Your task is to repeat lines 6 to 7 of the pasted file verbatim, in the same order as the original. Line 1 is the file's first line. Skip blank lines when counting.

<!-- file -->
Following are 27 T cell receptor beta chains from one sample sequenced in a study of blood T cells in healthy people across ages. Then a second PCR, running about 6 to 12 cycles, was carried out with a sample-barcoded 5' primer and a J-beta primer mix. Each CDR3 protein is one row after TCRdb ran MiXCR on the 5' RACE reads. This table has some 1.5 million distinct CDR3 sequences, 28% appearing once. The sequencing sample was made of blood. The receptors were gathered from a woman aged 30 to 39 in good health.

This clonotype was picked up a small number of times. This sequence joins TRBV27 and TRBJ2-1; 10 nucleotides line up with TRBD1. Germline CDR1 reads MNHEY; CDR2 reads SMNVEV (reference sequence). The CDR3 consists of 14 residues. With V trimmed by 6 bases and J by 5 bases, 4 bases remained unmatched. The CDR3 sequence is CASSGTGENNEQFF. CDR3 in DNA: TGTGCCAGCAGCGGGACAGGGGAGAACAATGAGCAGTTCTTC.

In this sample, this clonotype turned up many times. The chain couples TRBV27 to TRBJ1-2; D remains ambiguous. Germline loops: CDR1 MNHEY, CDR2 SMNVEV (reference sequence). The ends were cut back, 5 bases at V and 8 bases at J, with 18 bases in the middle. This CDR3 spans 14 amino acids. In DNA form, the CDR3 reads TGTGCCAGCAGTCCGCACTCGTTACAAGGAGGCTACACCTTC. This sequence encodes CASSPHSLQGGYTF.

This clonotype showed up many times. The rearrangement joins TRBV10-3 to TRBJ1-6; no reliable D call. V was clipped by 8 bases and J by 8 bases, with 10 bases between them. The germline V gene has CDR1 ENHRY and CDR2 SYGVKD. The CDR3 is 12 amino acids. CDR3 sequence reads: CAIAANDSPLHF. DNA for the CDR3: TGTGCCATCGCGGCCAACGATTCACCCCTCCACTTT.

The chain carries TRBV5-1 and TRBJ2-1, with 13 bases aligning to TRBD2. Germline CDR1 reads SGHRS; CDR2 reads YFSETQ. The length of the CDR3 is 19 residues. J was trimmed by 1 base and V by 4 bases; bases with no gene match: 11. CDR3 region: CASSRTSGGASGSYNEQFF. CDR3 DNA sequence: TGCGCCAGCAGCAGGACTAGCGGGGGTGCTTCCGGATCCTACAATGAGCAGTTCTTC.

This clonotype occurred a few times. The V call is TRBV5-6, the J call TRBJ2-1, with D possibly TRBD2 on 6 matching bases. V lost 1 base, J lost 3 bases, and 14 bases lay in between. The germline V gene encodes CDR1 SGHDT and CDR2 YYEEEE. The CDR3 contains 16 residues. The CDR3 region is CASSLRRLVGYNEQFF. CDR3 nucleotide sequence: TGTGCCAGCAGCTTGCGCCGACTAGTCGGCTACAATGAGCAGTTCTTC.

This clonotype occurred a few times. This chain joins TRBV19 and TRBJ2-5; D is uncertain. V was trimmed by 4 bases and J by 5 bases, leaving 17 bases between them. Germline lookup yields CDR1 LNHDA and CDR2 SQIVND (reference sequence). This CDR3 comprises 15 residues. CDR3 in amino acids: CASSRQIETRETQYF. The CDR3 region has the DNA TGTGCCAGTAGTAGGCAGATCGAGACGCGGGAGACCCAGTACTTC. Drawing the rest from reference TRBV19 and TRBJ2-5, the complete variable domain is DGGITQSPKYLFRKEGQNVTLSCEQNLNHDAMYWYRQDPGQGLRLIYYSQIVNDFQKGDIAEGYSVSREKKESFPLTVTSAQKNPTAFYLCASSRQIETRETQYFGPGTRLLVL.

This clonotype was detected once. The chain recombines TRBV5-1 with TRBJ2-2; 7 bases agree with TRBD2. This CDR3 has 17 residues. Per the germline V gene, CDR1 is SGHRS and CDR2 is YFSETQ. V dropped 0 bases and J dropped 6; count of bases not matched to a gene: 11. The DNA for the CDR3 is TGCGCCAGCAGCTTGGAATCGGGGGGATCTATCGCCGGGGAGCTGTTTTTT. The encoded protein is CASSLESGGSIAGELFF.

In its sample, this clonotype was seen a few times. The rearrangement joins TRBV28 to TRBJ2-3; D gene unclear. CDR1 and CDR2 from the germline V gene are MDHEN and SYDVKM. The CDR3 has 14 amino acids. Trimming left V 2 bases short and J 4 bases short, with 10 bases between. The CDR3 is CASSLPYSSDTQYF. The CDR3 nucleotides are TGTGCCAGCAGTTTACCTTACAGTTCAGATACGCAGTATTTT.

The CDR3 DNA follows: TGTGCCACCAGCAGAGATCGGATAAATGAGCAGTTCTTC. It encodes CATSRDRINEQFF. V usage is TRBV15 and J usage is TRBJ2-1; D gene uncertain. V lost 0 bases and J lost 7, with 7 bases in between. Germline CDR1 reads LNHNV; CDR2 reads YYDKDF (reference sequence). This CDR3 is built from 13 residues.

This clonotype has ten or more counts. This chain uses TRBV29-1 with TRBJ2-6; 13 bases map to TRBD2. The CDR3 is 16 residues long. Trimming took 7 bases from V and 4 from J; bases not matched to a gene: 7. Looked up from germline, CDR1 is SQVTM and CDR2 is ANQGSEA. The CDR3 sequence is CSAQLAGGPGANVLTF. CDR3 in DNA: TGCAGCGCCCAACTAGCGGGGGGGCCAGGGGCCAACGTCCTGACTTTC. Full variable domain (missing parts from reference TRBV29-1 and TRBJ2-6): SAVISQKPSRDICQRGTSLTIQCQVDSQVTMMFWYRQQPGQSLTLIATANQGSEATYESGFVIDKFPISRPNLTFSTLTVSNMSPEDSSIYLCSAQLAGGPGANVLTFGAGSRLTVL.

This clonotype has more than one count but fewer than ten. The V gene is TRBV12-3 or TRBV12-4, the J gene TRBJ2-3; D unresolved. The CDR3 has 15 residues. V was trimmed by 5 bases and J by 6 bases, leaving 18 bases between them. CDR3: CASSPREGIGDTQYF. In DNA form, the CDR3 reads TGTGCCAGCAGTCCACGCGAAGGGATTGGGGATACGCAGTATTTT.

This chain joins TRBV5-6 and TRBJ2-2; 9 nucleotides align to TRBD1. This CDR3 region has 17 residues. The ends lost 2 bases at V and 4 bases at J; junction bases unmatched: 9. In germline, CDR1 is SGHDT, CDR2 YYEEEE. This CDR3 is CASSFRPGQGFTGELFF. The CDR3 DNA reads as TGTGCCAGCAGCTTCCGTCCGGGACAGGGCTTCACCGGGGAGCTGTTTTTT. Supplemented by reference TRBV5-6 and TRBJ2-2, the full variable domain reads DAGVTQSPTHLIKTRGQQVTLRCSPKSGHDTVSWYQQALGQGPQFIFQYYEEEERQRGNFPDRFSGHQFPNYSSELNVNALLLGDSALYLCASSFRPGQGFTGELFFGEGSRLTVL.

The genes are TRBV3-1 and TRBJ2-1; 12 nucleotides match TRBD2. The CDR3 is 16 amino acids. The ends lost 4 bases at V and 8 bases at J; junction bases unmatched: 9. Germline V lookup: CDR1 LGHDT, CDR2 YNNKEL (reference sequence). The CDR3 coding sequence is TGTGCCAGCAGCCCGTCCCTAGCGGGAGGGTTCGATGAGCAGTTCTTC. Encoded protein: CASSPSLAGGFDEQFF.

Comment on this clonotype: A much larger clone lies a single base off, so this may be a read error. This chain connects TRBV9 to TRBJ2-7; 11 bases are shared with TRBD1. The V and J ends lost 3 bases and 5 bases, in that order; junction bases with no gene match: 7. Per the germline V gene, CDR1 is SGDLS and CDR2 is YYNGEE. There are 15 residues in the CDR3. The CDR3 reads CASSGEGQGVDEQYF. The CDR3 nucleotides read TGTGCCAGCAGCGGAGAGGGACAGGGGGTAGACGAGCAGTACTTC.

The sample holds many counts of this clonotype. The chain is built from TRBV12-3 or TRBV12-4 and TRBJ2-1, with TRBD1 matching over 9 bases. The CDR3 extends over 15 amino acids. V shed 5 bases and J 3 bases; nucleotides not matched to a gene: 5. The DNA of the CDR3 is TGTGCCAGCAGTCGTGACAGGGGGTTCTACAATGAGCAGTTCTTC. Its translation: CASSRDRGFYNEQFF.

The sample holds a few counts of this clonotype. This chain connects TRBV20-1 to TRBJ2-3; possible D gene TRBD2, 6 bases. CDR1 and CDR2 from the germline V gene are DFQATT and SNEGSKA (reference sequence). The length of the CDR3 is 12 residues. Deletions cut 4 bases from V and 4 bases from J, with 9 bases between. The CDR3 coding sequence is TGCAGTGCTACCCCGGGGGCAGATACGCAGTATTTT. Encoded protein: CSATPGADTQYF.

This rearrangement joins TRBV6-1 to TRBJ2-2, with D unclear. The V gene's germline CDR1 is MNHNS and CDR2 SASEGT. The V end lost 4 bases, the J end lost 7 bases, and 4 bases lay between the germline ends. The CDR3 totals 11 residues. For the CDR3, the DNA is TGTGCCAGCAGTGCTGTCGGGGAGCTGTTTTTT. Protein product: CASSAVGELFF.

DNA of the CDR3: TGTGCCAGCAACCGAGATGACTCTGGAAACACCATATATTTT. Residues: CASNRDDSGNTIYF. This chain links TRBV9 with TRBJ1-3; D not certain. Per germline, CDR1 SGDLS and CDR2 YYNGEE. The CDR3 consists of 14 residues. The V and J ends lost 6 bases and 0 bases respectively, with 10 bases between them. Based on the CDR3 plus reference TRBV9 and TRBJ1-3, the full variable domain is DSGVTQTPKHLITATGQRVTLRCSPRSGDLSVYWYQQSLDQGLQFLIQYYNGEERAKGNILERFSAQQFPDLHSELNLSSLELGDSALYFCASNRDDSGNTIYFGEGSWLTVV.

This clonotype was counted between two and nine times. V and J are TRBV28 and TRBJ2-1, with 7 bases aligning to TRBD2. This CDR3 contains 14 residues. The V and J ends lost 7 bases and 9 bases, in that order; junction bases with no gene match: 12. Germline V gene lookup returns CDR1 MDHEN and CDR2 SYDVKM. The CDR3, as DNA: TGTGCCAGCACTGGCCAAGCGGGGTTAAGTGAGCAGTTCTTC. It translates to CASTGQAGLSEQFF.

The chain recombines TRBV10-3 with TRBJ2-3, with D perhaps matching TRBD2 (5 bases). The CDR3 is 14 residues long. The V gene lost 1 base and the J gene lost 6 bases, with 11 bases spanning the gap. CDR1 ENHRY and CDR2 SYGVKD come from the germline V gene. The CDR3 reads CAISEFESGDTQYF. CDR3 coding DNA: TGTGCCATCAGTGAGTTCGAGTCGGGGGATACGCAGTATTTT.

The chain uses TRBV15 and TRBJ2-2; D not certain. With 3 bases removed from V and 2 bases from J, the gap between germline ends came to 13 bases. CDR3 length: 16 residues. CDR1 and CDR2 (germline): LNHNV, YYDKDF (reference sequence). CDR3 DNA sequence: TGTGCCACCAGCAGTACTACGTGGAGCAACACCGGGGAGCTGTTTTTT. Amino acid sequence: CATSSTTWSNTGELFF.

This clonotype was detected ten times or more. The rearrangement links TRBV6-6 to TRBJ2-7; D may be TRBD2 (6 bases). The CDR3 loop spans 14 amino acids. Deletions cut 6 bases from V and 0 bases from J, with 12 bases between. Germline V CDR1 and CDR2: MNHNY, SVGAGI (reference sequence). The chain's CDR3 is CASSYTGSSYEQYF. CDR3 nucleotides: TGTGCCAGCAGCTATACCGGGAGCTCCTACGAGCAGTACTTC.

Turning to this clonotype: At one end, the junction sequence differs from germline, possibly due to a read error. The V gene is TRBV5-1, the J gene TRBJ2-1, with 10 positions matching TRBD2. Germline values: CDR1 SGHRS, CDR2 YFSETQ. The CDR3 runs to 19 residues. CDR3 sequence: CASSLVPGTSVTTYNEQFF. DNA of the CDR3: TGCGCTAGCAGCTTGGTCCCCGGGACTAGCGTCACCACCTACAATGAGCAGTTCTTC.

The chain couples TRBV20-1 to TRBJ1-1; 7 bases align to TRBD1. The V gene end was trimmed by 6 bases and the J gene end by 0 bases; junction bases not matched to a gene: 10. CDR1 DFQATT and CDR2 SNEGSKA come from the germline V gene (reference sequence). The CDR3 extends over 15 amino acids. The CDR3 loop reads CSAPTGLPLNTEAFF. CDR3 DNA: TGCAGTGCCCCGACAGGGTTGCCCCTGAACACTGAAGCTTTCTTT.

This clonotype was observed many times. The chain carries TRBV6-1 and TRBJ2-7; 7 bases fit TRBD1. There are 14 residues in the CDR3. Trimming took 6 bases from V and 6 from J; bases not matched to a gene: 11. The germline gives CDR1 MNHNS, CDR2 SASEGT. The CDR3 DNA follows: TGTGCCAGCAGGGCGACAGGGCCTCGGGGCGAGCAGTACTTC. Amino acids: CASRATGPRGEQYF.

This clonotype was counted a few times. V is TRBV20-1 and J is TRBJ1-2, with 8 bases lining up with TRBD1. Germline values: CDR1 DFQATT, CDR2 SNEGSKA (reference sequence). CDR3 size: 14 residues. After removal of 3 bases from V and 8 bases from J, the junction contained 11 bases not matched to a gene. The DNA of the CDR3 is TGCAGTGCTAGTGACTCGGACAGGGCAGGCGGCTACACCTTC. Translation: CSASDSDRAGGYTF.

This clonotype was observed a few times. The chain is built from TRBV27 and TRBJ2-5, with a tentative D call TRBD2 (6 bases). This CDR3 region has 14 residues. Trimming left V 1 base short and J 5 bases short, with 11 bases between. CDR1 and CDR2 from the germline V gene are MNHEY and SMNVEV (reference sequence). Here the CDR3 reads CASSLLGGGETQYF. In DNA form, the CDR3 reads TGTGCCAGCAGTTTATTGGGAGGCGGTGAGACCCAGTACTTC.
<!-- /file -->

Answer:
This clonotype occurred a few times. The V call is TRBV5-6, the J call TRBJ2-1, with D possibly TRBD2 on 6 matching bases. V lost 1 base, J lost 3 bases, and 14 bases lay in between. The germline V gene encodes CDR1 SGHDT and CDR2 YYEEEE. The CDR3 contains 16 residues. The CDR3 region is CASSLRRLVGYNEQFF. CDR3 nucleotide sequence: TGTGCCAGCAGCTTGCGCCGACTAGTCGGCTACAATGAGCAGTTCTTC.

This clonotype occurred a few times. This chain joins TRBV19 and TRBJ2-5; D is uncertain. V was trimmed by 4 bases and J by 5 bases, leaving 17 bases between them. Germline lookup yields CDR1 LNHDA and CDR2 SQIVND (reference sequence). This CDR3 comprises 15 residues. CDR3 in amino acids: CASSRQIETRETQYF. The CDR3 region has the DNA TGTGCCAGTAGTAGGCAGATCGAGACGCGGGAGACCCAGTACTTC. Drawing the rest from reference TRBV19 and TRBJ2-5, the complete variable domain is DGGITQSPKYLFRKEGQNVTLSCEQNLNHDAMYWYRQDPGQGLRLIYYSQIVNDFQKGDIAEGYSVSREKKESFPLTVTSAQKNPTAFYLCASSRQIETRETQYFGPGTRLLVL.